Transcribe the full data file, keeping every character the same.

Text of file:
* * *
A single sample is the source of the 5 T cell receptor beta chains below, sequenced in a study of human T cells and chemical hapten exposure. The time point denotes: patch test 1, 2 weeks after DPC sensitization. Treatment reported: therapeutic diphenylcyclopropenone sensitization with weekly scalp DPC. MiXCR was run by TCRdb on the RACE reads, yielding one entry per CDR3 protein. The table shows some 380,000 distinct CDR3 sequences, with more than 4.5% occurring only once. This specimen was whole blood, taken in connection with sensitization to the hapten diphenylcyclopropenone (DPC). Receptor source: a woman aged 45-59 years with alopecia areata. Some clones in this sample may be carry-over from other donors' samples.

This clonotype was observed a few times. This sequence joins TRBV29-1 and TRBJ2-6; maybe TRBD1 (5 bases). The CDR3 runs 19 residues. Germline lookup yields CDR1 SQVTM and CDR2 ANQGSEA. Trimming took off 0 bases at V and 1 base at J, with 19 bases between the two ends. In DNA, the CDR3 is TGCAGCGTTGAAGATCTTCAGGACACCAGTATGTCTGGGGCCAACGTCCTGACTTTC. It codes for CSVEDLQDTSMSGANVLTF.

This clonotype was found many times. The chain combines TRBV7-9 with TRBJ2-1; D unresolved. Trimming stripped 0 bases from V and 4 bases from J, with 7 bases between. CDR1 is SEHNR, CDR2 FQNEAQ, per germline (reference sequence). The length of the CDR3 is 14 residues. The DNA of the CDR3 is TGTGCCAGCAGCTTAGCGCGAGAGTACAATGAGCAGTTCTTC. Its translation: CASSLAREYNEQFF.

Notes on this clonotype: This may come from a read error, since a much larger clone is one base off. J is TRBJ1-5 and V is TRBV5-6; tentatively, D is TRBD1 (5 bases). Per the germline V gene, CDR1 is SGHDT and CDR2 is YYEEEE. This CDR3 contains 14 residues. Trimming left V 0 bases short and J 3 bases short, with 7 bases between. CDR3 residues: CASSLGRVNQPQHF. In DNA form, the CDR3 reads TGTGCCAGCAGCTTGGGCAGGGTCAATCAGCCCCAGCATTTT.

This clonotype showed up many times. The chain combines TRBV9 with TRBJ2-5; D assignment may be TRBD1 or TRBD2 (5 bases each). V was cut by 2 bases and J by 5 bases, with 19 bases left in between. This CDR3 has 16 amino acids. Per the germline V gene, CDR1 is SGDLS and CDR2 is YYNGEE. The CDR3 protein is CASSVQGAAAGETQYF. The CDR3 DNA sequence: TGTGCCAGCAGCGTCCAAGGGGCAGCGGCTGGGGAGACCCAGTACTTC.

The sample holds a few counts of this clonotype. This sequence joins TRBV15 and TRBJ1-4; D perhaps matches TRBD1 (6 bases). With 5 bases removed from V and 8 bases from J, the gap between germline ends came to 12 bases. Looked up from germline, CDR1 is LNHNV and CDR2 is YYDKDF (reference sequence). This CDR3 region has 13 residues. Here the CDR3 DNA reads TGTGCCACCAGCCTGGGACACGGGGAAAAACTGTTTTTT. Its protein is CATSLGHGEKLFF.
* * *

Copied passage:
A single sample is the source of the 5 T cell receptor beta chains below, sequenced in a study of human T cells and chemical hapten exposure. The time point denotes: patch test 1, 2 weeks after DPC sensitization. Treatment reported: therapeutic diphenylcyclopropenone sensitization with weekly scalp DPC. MiXCR was run by TCRdb on the RACE reads, yielding one entry per CDR3 protein. The table shows some 380,000 distinct CDR3 sequences, with more than 4.5% occurring only once. This specimen was whole blood, taken in connection with sensitization to the hapten diphenylcyclopropenone (DPC). Receptor source: a woman aged 45-59 years with alopecia areata. Some clones in this sample may be carry-over from other donors' samples.

This clonotype was observed a few times. This sequence joins TRBV29-1 and TRBJ2-6; maybe TRBD1 (5 bases). The CDR3 runs 19 residues. Germline lookup yields CDR1 SQVTM and CDR2 ANQGSEA. Trimming took off 0 bases at V and 1 base at J, with 19 bases between the two ends. In DNA, the CDR3 is TGCAGCGTTGAAGATCTTCAGGACACCAGTATGTCTGGGGCCAACGTCCTGACTTTC. It codes for CSVEDLQDTSMSGANVLTF.

This clonotype was found many times. The chain combines TRBV7-9 with TRBJ2-1; D unresolved. Trimming stripped 0 bases from V and 4 bases from J, with 7 bases between. CDR1 is SEHNR, CDR2 FQNEAQ, per germline (reference sequence). The length of the CDR3 is 14 residues. The DNA of the CDR3 is TGTGCCAGCAGCTTAGCGCGAGAGTACAATGAGCAGTTCTTC. Its translation: CASSLAREYNEQFF.

Notes on this clonotype: This may come from a read error, since a much larger clone is one base off. J is TRBJ1-5 and V is TRBV5-6; tentatively, D is TRBD1 (5 bases). Per the germline V gene, CDR1 is SGHDT and CDR2 is YYEEEE. This CDR3 contains 14 residues. Trimming left V 0 bases short and J 3 bases short, with 7 bases between. CDR3 residues: CASSLGRVNQPQHF. In DNA form, the CDR3 reads TGTGCCAGCAGCTTGGGCAGGGTCAATCAGCCCCAGCATTTT.

This clonotype showed up many times. The chain combines TRBV9 with TRBJ2-5; D assignment may be TRBD1 or TRBD2 (5 bases each). V was cut by 2 bases and J by 5 bases, with 19 bases left in between. This CDR3 has 16 amino acids. Per the germline V gene, CDR1 is SGDLS and CDR2 is YYNGEE. The CDR3 protein is CASSVQGAAAGETQYF. The CDR3 DNA sequence: TGTGCCAGCAGCGTCCAAGGGGCAGCGGCTGGGGAGACCCAGTACTTC.

The sample holds a few counts of this clonotype. This sequence joins TRBV15 and TRBJ1-4; D perhaps matches TRBD1 (6 bases). With 5 bases removed from V and 8 bases from J, the gap between germline ends came to 12 bases. Looked up from germline, CDR1 is LNHNV and CDR2 is YYDKDF (reference sequence). This CDR3 region has 13 residues. Here the CDR3 DNA reads TGTGCCACCAGCCTGGGACACGGGGAAAAACTGTTTTTT. Its protein is CATSLGHGEKLFF.